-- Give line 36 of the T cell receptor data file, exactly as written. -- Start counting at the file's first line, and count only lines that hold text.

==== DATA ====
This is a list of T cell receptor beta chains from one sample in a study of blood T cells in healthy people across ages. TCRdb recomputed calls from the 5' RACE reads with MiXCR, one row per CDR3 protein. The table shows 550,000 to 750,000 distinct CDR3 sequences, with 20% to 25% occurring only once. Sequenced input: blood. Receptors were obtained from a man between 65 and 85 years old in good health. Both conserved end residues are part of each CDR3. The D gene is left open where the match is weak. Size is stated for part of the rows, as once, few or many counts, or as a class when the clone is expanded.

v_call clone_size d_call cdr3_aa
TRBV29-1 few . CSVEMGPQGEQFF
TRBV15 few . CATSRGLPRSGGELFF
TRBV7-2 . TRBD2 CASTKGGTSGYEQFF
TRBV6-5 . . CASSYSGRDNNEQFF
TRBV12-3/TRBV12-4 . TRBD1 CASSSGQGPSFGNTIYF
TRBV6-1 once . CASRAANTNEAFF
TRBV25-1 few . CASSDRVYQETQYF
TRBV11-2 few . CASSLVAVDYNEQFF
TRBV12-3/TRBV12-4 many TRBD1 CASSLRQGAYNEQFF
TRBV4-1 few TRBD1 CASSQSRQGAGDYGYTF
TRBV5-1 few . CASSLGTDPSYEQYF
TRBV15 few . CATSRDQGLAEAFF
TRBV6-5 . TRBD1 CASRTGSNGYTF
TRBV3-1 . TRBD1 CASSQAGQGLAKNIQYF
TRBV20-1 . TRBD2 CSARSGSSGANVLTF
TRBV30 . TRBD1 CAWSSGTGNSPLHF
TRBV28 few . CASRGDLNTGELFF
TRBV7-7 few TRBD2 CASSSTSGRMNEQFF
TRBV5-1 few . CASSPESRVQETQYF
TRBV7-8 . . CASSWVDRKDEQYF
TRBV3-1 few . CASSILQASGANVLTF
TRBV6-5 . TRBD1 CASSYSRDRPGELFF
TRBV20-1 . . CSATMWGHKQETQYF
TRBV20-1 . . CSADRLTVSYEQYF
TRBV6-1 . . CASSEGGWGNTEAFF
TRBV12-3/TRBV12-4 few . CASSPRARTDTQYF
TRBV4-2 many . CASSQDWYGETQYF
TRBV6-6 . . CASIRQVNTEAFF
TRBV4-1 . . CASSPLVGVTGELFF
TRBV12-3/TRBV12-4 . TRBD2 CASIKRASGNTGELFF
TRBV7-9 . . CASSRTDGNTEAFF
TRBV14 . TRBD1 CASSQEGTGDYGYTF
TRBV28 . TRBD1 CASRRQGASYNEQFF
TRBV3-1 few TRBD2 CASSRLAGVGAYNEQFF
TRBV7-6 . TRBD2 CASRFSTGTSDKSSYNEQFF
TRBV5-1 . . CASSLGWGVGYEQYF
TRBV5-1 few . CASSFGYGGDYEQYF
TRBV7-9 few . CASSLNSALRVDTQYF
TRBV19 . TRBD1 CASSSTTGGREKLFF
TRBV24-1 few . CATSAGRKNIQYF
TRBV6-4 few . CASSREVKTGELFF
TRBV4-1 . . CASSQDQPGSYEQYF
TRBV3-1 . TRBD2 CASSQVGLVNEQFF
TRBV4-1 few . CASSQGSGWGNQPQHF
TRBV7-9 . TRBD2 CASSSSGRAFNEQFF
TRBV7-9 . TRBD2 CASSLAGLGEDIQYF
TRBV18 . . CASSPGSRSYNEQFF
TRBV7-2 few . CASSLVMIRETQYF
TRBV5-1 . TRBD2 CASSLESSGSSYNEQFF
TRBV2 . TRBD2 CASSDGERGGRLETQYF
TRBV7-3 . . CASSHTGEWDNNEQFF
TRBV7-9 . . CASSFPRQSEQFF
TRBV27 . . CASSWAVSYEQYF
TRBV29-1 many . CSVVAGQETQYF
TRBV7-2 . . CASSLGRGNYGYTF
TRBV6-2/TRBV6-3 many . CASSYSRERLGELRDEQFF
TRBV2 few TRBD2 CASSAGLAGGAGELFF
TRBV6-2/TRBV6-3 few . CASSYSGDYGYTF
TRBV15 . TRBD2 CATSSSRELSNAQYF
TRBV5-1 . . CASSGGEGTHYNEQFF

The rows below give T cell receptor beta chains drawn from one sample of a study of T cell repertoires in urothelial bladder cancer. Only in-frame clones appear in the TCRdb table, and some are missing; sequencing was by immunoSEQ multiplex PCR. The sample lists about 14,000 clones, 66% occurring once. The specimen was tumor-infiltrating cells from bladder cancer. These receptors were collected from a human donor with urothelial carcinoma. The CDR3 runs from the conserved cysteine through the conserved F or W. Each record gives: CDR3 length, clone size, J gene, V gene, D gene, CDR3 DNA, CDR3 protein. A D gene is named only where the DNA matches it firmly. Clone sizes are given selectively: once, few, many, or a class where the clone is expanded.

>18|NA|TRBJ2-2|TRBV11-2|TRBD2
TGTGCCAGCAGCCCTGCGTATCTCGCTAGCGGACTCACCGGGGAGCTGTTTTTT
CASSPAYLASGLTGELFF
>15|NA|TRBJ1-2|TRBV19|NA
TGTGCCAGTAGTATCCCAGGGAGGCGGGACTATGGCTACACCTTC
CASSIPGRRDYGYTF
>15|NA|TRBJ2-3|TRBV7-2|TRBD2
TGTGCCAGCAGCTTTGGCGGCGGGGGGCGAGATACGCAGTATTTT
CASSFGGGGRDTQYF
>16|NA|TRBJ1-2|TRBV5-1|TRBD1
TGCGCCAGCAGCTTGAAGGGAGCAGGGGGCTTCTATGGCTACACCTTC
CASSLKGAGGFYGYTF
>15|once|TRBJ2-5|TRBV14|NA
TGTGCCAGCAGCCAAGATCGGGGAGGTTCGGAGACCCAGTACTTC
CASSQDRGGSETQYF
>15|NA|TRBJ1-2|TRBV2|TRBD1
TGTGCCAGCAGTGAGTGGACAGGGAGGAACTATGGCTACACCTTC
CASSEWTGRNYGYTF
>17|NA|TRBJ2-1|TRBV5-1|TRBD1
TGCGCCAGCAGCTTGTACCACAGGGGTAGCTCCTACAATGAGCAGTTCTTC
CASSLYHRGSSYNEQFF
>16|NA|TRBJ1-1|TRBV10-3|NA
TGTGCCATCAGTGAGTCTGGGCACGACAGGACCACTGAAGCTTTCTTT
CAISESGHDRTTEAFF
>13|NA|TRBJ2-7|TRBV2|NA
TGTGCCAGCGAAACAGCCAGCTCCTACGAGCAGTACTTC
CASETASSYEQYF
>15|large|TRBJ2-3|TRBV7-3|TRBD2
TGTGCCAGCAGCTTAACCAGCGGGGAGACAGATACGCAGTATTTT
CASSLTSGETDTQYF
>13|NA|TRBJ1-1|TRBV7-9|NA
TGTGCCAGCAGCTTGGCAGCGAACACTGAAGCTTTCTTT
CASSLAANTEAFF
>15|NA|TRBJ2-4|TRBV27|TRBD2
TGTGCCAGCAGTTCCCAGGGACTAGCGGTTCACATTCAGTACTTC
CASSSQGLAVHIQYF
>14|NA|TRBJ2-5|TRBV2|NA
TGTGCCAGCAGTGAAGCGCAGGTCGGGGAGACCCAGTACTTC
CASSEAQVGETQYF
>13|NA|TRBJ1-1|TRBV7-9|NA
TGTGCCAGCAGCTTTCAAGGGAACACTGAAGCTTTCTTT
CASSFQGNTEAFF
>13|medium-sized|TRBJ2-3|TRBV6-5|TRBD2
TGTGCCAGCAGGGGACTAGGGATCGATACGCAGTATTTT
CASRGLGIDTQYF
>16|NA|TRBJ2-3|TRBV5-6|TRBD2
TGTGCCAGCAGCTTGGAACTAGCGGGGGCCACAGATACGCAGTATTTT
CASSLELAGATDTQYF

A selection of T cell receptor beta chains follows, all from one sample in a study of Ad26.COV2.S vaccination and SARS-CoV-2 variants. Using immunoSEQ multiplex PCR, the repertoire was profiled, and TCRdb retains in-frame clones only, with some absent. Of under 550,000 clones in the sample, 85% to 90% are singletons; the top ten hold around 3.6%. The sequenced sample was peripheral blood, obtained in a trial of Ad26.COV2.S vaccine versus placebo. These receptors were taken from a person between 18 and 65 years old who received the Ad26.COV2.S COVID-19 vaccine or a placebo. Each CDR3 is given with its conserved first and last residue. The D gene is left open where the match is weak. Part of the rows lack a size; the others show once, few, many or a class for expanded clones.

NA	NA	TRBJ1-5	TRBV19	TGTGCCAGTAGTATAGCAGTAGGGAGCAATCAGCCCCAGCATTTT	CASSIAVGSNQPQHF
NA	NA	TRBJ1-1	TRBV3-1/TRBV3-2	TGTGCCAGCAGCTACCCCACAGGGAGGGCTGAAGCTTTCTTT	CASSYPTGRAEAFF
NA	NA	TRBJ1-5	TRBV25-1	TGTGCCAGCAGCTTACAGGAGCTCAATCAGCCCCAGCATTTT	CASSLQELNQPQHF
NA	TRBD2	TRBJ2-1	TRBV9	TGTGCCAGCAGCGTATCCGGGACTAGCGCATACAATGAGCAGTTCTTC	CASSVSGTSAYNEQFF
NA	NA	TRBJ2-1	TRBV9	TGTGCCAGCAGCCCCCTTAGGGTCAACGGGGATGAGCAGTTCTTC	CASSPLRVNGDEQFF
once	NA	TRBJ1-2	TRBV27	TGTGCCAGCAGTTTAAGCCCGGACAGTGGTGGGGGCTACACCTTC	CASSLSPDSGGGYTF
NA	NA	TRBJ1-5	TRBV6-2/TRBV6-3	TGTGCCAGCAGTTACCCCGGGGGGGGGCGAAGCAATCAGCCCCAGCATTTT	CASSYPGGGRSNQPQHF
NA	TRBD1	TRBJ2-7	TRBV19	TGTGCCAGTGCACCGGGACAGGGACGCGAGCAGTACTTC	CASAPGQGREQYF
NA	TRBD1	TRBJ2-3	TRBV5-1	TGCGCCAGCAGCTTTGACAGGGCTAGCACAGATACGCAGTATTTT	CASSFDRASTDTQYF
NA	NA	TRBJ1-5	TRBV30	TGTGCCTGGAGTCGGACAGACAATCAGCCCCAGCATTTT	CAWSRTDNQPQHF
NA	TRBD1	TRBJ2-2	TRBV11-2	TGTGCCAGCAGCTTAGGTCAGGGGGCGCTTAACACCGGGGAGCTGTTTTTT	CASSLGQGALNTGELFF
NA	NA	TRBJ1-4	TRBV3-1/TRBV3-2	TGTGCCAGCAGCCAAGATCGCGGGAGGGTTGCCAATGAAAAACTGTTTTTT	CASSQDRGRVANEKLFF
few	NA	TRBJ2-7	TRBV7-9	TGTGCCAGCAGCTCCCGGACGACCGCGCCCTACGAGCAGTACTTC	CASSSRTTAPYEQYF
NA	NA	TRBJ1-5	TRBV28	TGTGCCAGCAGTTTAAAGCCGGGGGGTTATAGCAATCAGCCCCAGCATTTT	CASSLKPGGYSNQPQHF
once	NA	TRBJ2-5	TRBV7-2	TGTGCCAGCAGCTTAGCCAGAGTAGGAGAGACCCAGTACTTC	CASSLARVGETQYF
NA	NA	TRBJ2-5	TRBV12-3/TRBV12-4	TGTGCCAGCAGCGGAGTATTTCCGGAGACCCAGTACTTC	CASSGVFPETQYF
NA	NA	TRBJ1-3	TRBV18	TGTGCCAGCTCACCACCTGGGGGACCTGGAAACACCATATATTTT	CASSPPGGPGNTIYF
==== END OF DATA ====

TRBV3-1 few TRBD2 CASSRLAGVGAYNEQFF